There are those who think that footballers are just fortunate that they are capable of earning so much whilst having a job which is a hobby as well. Although they may envy professionals for how fortuitous they are, they know that the lifestyles of footballers are different in many respects from their own and that there is no alternative, so they let what is, be. Opposing this, professional footballers in some cases do not earn as much as professional singers, so it would be unjustified to argue against footballers’ wages and not famous singers when all singers do is use their voice box whereas footballers use their entire physical strength.

Others believe that as an alternative for being paid a lump sum per month or year, players should be paid for their performance i.e. what they deserve. (An example of such a system in the sporting industry is professional boxing.) Since it is obvious to see what detrimental effect that money can have. It is evident that the culture of football as a sport is being ruined by the ‘transfer industry’ (this quote being used because it is believed that football is now treated more like a business) and sponsorship. Plus, this sport is being ruined as it is now an expensive ‘entertainment’. Unfortunately, to keep an organization running you need money, in a competition where no rules are set for a ceiling on wages, no one will stop trying to get the best players.

In order to get them, they have to spend a lot of money, so as transfer fees for clubs are insanely high, players see this and are most likely to feel that the club should pay a proportion of that transfer for their salary considering that they see them as so valuable. Meaning it is argued that footballers are being reasonable. The following view is also popular with the general public, stating that it is not the footballer’s fault for their salary, so the annoyance should not be directed toward them: With more TV deals, and higher marketing, there is an increasing number of clubs spending more, players receiving more, and the gap between the rich and poor clubs continuously increasing.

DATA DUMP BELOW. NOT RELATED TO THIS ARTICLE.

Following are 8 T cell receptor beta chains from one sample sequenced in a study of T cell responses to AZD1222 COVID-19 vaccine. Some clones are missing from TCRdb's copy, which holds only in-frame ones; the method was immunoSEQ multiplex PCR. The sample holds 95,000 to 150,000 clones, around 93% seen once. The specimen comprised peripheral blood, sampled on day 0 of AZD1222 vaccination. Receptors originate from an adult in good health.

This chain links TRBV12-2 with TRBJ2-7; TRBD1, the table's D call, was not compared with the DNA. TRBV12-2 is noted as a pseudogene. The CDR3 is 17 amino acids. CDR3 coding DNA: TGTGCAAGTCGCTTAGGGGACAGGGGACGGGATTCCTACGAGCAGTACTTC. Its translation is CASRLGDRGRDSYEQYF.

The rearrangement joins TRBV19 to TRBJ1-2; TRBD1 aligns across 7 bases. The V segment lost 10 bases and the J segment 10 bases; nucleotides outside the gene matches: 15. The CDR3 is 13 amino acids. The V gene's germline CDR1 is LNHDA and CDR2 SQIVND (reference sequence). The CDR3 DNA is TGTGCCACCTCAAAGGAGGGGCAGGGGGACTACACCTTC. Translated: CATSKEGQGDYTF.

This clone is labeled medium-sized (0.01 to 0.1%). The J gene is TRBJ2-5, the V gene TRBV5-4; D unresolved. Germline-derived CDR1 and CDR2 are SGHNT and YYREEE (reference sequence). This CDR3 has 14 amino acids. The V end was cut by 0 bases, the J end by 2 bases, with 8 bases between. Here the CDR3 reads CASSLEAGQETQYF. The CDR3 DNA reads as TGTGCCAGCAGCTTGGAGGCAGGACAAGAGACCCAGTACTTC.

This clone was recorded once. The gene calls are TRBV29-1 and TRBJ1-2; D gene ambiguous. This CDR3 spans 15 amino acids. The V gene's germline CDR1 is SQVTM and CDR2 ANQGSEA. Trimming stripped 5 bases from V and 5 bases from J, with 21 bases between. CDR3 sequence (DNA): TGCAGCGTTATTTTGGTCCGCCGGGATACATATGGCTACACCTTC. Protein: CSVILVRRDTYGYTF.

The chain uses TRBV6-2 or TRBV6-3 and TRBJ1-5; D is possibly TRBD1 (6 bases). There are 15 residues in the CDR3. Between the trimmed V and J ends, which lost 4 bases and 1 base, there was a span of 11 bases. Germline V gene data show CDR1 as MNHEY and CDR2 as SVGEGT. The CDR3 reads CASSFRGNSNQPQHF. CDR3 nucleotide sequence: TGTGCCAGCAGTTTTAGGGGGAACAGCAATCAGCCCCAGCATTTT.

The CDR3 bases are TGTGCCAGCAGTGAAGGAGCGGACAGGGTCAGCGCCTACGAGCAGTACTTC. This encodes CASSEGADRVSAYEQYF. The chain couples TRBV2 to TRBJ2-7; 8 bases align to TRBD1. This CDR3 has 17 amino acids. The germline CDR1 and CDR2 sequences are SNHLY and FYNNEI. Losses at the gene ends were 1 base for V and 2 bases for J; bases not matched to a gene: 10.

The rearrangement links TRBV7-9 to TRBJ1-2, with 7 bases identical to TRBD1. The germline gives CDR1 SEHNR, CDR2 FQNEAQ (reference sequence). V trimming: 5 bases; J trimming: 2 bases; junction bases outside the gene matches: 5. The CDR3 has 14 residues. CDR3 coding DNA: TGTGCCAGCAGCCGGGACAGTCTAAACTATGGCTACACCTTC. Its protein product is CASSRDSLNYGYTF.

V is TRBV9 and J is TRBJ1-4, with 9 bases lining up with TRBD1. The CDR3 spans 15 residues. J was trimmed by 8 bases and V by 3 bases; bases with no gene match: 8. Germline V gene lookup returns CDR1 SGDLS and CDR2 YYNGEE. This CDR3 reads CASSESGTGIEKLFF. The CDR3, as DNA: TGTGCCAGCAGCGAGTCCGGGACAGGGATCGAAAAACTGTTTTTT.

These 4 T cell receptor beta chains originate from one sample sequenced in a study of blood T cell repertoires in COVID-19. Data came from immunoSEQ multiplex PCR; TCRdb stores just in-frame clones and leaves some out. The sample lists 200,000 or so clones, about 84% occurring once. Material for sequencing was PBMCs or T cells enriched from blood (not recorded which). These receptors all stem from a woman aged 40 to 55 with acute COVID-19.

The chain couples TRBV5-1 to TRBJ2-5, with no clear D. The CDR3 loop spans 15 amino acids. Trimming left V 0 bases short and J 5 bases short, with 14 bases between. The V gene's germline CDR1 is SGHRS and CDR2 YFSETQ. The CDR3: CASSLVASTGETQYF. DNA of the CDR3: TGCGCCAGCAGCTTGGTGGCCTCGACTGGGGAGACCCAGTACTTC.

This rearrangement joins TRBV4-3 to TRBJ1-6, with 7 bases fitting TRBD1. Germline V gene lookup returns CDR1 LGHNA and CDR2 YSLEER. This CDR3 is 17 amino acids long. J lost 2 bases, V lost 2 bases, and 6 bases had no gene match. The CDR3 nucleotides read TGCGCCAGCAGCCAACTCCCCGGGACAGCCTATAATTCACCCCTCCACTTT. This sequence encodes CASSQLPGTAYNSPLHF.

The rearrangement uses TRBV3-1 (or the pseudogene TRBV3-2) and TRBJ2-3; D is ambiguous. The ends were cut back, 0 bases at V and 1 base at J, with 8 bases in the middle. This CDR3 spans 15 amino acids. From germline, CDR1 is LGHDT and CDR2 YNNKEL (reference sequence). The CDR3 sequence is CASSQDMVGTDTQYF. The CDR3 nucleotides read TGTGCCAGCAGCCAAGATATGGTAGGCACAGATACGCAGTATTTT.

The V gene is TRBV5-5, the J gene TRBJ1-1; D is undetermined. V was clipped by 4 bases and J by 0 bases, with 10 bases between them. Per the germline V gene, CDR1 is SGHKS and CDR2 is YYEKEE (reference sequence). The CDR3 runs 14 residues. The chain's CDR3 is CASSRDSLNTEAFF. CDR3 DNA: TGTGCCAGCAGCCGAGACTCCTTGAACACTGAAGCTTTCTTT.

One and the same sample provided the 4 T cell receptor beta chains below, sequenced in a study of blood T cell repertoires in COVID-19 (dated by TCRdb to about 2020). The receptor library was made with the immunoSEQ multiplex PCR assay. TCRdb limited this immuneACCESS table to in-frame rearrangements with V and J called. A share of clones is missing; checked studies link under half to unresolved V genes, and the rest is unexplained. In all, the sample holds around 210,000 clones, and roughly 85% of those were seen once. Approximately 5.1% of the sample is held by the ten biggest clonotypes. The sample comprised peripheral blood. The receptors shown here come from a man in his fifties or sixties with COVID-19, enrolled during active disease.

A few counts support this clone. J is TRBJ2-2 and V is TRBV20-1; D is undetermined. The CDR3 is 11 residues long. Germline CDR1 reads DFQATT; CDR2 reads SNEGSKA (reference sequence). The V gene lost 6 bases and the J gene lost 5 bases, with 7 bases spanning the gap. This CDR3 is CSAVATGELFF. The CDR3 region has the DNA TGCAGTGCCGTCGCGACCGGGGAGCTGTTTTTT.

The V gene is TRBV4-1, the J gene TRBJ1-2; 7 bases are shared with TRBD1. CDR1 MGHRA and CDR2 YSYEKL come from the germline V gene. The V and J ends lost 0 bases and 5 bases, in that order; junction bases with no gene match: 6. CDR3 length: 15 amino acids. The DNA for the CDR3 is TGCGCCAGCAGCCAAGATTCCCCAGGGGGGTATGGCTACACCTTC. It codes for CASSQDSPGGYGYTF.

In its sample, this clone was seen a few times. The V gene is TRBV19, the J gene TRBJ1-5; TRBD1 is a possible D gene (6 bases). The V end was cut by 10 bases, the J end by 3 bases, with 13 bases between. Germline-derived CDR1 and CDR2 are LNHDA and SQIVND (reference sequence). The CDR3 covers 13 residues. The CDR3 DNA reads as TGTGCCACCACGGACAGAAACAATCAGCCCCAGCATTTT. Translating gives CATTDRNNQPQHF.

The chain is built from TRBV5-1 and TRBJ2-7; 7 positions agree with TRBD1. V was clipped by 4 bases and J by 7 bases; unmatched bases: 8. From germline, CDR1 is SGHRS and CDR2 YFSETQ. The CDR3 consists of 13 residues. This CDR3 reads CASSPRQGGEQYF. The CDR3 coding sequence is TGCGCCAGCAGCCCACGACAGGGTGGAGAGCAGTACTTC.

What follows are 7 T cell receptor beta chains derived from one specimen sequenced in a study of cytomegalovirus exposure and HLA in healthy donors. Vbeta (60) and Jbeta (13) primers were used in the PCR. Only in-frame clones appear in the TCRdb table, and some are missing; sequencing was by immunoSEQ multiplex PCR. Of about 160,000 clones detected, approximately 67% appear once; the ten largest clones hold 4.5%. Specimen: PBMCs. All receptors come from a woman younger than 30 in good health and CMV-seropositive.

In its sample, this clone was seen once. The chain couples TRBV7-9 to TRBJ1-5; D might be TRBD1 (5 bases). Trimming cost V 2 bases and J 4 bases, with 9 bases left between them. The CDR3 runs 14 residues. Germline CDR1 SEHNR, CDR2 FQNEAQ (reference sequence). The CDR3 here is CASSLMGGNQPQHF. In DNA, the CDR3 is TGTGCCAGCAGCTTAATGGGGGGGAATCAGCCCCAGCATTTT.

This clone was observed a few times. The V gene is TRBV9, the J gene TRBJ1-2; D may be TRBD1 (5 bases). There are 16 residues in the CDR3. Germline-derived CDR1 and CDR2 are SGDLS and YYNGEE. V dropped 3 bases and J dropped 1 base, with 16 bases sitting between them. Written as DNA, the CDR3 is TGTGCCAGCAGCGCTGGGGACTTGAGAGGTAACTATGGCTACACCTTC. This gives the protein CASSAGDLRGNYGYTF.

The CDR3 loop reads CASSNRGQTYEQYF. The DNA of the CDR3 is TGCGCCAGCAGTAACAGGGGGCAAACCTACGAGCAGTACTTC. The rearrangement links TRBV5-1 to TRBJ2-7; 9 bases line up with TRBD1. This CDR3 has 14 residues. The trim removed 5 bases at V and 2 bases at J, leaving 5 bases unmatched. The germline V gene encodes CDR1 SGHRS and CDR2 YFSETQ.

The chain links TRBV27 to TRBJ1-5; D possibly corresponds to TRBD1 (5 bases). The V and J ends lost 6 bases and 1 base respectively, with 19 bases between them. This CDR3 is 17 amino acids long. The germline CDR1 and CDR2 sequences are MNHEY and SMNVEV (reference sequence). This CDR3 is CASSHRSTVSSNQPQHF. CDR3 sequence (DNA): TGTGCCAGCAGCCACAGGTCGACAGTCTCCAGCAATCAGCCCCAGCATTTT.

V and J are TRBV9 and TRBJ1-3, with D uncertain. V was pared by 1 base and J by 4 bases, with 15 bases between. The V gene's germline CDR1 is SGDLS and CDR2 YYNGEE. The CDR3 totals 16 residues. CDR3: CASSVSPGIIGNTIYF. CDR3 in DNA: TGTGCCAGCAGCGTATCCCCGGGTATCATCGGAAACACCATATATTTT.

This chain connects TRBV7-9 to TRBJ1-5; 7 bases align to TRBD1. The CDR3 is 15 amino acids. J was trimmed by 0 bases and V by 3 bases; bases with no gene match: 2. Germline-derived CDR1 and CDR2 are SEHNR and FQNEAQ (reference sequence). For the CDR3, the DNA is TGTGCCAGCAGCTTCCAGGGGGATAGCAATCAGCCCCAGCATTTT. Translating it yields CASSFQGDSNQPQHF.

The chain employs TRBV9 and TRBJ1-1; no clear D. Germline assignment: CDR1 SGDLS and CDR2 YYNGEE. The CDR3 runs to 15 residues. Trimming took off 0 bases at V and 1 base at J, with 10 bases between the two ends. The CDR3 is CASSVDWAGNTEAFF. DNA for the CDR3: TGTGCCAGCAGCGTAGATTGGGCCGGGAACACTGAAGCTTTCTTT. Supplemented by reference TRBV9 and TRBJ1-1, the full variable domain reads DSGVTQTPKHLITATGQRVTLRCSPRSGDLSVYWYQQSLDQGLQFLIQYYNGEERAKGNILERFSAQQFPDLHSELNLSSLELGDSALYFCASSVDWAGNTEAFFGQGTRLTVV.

The players are not at fault for receiving what they do, the clubs should be more responsible for helping it reach this stage. The more revenue they want the more willing they would be on spending. Despite many footballers earning more than what is imaginable, even they themselves believe that football associations should spend more on youth set-ups and sporting facilities. Nevertheless, competition between the players themselves means that no single player is willing to reduce his salary if others aren’t willing to do the same. It can be asserted that players are blinded by the money and so are not, cannot focus on the game at hand, totalling in the quality of games decreasing, leaving the future of football on a knife-edge.

In conclusion, it is obvious that professional footballers are being paid a ridiculous amount – and they know it, but with nobody stopping the increasing wages, there is nothing we -as viewers of the traditional sport we all love- can do. Personally, their salaries do not concern me since I am not experiencing any effects of them, other than what the newspapers and news are constantly hurling upon me of the general public viewpoint. I do, however; believe that it is unfortunate that skilled beings such as doctors and teachers are not getting such a large pay-check. Then again, footballers are skilled in their own right and are, in my opinion, lucky to achieve what they do. In my opinion, their salaries shall continue to increase due to there being a world trade of the players.

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Do Footballers get Paid too Much?. (2021, Apr 09). Retrieved May 11, 2021, from